Wednesday, August 11, 2010
My Favorite House in Philadelphia (1st post of 4)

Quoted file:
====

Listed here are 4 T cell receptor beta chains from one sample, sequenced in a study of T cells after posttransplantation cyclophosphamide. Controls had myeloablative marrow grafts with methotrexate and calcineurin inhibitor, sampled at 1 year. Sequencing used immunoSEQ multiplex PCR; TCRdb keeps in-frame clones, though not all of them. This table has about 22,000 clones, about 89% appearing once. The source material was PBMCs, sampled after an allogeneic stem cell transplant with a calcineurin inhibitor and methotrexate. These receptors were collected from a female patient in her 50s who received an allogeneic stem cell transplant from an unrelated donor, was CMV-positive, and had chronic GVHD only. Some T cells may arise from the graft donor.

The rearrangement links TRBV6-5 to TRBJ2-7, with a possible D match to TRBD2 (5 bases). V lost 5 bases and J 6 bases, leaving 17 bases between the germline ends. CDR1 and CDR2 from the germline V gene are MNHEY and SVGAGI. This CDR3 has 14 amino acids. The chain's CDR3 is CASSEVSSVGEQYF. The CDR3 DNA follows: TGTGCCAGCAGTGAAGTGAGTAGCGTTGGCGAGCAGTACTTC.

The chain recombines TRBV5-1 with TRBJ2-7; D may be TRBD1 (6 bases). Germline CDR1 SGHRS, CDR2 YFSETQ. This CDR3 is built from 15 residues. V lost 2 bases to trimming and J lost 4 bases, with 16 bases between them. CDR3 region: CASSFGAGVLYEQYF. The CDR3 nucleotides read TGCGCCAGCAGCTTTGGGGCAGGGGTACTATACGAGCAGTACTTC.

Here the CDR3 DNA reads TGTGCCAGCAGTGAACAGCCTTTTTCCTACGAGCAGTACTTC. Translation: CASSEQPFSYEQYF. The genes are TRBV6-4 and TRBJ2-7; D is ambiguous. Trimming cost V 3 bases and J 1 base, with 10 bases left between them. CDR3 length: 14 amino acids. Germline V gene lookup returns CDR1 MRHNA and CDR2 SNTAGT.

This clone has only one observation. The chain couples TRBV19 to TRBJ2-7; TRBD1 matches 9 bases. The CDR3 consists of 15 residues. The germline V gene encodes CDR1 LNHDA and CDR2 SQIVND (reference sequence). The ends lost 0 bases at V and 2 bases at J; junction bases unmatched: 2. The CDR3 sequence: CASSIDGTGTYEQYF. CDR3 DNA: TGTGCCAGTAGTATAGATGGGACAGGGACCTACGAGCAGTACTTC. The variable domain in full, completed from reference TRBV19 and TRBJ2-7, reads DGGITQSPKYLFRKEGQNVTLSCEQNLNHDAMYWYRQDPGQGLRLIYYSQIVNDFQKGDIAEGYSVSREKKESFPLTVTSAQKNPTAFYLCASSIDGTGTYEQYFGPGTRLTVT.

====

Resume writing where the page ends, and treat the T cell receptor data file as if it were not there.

Preservoids and Hysterical Society members - among whose numbers I count myself - refer to this building as the Fell-Van Rensselaer house. Completed in 1901 at the corner of 18th and Walnut, it is the work of the famous Boston architectural firm of Peabody and Stearns. In 1898, Alexander Van Rensselaer had the good sense, and apparently the pedigree, to marry the recently widowed daughter of Anthony Drexel. The former Sara Drexel Fell is said to have paid for the house herself, hence the appelation Fell-Van Rensselaer house. To my eye, it exemplifies everything that is right about "Beaux Arts" houses. It is a beautifully balanced composition, erudite in its detail, gracious in scale and proportion, and totally appropriate to the lives of the people who built it. Besides finance, Mr. Van Rensselaer was a founder and longtime President of the Philadelphia Orchestra, as well as a Board President of Drexel Institute. His wife died in 1929, he followed her in 1933, after which the house remained shut throughout the Depression. In 1942 the estate finally rented it to the Pennsylvania Athetic Club rowing association. No doubt overjoyed to at last get warm bodies in the place, they probably took whatever the club could pay for rent. Penn Athletic's tenancy wasn't long term, however, and the house was soon empty again.